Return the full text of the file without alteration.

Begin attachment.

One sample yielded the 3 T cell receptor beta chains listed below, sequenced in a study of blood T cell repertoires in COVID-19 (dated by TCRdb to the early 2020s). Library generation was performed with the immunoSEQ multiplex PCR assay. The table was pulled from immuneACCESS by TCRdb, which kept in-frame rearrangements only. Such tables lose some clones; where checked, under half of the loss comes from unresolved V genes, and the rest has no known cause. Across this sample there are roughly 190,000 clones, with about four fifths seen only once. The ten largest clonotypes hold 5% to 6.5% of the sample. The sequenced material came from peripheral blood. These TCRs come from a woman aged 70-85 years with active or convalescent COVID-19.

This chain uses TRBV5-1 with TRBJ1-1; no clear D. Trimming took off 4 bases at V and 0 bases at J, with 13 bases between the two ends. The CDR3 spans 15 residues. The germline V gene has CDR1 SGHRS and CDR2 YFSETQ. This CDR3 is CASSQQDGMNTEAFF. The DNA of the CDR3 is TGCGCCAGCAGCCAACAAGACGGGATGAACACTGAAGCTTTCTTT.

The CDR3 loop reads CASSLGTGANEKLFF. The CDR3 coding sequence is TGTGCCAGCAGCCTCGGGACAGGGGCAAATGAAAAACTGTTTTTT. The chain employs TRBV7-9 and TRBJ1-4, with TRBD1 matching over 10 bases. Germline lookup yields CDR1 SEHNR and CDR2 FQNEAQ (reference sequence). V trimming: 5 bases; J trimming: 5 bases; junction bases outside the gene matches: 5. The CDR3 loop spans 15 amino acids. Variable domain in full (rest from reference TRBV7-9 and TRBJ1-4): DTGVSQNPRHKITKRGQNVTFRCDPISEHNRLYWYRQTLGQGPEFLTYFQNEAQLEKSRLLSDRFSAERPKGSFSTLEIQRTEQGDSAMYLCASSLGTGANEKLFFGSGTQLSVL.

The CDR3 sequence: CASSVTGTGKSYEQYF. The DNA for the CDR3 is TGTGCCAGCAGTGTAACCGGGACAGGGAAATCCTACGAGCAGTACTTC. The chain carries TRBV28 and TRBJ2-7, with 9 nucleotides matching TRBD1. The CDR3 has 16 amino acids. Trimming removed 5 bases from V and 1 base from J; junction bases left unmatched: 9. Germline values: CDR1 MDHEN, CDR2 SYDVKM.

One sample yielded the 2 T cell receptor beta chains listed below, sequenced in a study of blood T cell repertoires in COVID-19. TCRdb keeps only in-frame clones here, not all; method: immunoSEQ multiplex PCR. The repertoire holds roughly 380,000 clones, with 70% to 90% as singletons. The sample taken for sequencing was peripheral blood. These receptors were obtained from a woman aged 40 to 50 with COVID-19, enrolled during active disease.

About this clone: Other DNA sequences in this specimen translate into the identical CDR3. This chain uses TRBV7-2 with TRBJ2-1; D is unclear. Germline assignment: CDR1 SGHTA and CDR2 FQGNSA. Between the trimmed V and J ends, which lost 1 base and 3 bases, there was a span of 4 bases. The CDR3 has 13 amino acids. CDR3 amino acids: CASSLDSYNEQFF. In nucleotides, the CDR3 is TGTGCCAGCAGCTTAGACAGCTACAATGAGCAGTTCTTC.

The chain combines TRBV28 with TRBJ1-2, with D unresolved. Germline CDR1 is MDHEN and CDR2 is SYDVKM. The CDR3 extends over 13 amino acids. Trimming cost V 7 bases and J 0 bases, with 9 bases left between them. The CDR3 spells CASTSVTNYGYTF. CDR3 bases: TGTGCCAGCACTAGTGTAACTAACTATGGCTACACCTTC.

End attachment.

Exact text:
One sample yielded the 3 T cell receptor beta chains listed below, sequenced in a study of blood T cell repertoires in COVID-19 (dated by TCRdb to the early 2020s). Library generation was performed with the immunoSEQ multiplex PCR assay. The table was pulled from immuneACCESS by TCRdb, which kept in-frame rearrangements only. Such tables lose some clones; where checked, under half of the loss comes from unresolved V genes, and the rest has no known cause. Across this sample there are roughly 190,000 clones, with about four fifths seen only once. The ten largest clonotypes hold 5% to 6.5% of the sample. The sequenced material came from peripheral blood. These TCRs come from a woman aged 70-85 years with active or convalescent COVID-19.

This chain uses TRBV5-1 with TRBJ1-1; no clear D. Trimming took off 4 bases at V and 0 bases at J, with 13 bases between the two ends. The CDR3 spans 15 residues. The germline V gene has CDR1 SGHRS and CDR2 YFSETQ. This CDR3 is CASSQQDGMNTEAFF. The DNA of the CDR3 is TGCGCCAGCAGCCAACAAGACGGGATGAACACTGAAGCTTTCTTT.

The CDR3 loop reads CASSLGTGANEKLFF. The CDR3 coding sequence is TGTGCCAGCAGCCTCGGGACAGGGGCAAATGAAAAACTGTTTTTT. The chain employs TRBV7-9 and TRBJ1-4, with TRBD1 matching over 10 bases. Germline lookup yields CDR1 SEHNR and CDR2 FQNEAQ (reference sequence). V trimming: 5 bases; J trimming: 5 bases; junction bases outside the gene matches: 5. The CDR3 loop spans 15 amino acids. Variable domain in full (rest from reference TRBV7-9 and TRBJ1-4): DTGVSQNPRHKITKRGQNVTFRCDPISEHNRLYWYRQTLGQGPEFLTYFQNEAQLEKSRLLSDRFSAERPKGSFSTLEIQRTEQGDSAMYLCASSLGTGANEKLFFGSGTQLSVL.

The CDR3 sequence: CASSVTGTGKSYEQYF. The DNA for the CDR3 is TGTGCCAGCAGTGTAACCGGGACAGGGAAATCCTACGAGCAGTACTTC. The chain carries TRBV28 and TRBJ2-7, with 9 nucleotides matching TRBD1. The CDR3 has 16 amino acids. Trimming removed 5 bases from V and 1 base from J; junction bases left unmatched: 9. Germline values: CDR1 MDHEN, CDR2 SYDVKM.

One sample yielded the 2 T cell receptor beta chains listed below, sequenced in a study of blood T cell repertoires in COVID-19. TCRdb keeps only in-frame clones here, not all; method: immunoSEQ multiplex PCR. The repertoire holds roughly 380,000 clones, with 70% to 90% as singletons. The sample taken for sequencing was peripheral blood. These receptors were obtained from a woman aged 40 to 50 with COVID-19, enrolled during active disease.

About this clone: Other DNA sequences in this specimen translate into the identical CDR3. This chain uses TRBV7-2 with TRBJ2-1; D is unclear. Germline assignment: CDR1 SGHTA and CDR2 FQGNSA. Between the trimmed V and J ends, which lost 1 base and 3 bases, there was a span of 4 bases. The CDR3 has 13 amino acids. CDR3 amino acids: CASSLDSYNEQFF. In nucleotides, the CDR3 is TGTGCCAGCAGCTTAGACAGCTACAATGAGCAGTTCTTC.

The chain combines TRBV28 with TRBJ1-2, with D unresolved. Germline CDR1 is MDHEN and CDR2 is SYDVKM. The CDR3 extends over 13 amino acids. Trimming cost V 7 bases and J 0 bases, with 9 bases left between them. The CDR3 spells CASTSVTNYGYTF. CDR3 bases: TGTGCCAGCACTAGTGTAACTAACTATGGCTACACCTTC.